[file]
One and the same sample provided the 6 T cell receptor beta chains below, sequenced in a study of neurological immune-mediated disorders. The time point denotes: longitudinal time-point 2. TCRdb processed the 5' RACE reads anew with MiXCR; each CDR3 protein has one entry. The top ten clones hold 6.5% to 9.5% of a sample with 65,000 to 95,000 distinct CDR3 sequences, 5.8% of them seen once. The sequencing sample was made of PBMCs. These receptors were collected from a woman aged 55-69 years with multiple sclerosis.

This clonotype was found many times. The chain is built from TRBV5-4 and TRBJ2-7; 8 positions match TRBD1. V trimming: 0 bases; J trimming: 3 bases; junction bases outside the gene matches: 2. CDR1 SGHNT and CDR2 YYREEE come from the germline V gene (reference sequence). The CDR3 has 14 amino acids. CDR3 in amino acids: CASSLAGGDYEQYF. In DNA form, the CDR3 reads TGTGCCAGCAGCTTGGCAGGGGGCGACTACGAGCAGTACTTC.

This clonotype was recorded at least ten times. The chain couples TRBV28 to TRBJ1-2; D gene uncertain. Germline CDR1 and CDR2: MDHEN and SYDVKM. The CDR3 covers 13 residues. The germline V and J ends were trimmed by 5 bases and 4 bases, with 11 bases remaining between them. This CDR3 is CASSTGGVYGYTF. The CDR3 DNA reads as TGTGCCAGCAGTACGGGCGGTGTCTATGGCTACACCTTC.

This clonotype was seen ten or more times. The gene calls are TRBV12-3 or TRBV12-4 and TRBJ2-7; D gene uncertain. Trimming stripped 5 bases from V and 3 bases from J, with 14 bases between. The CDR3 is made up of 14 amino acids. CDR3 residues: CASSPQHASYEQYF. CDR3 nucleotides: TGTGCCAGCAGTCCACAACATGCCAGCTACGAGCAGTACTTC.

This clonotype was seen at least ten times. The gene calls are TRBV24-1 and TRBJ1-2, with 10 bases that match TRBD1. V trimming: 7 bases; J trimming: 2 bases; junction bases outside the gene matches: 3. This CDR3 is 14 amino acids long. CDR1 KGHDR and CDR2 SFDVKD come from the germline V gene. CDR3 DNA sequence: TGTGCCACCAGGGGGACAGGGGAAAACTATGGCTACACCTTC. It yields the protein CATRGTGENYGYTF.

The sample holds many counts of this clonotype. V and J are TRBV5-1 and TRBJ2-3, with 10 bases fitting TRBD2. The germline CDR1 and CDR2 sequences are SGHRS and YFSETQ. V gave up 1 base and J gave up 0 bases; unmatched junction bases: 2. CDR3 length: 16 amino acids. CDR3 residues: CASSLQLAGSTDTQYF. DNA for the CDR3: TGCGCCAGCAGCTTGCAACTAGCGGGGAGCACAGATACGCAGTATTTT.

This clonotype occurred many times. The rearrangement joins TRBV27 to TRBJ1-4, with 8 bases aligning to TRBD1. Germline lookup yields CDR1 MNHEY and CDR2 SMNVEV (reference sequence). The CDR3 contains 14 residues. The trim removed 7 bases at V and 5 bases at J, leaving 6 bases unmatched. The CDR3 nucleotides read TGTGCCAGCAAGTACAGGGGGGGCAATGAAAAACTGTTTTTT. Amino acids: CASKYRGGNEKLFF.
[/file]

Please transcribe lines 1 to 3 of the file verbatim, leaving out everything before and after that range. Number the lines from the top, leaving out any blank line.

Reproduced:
One and the same sample provided the 6 T cell receptor beta chains below, sequenced in a study of neurological immune-mediated disorders. The time point denotes: longitudinal time-point 2. TCRdb processed the 5' RACE reads anew with MiXCR; each CDR3 protein has one entry. The top ten clones hold 6.5% to 9.5% of a sample with 65,000 to 95,000 distinct CDR3 sequences, 5.8% of them seen once. The sequencing sample was made of PBMCs. These receptors were collected from a woman aged 55-69 years with multiple sclerosis.

This clonotype was found many times. The chain is built from TRBV5-4 and TRBJ2-7; 8 positions match TRBD1. V trimming: 0 bases; J trimming: 3 bases; junction bases outside the gene matches: 2. CDR1 SGHNT and CDR2 YYREEE come from the germline V gene (reference sequence). The CDR3 has 14 amino acids. CDR3 in amino acids: CASSLAGGDYEQYF. In DNA form, the CDR3 reads TGTGCCAGCAGCTTGGCAGGGGGCGACTACGAGCAGTACTTC.

This clonotype was recorded at least ten times. The chain couples TRBV28 to TRBJ1-2; D gene uncertain. Germline CDR1 and CDR2: MDHEN and SYDVKM. The CDR3 covers 13 residues. The germline V and J ends were trimmed by 5 bases and 4 bases, with 11 bases remaining between them. This CDR3 is CASSTGGVYGYTF. The CDR3 DNA reads as TGTGCCAGCAGTACGGGCGGTGTCTATGGCTACACCTTC.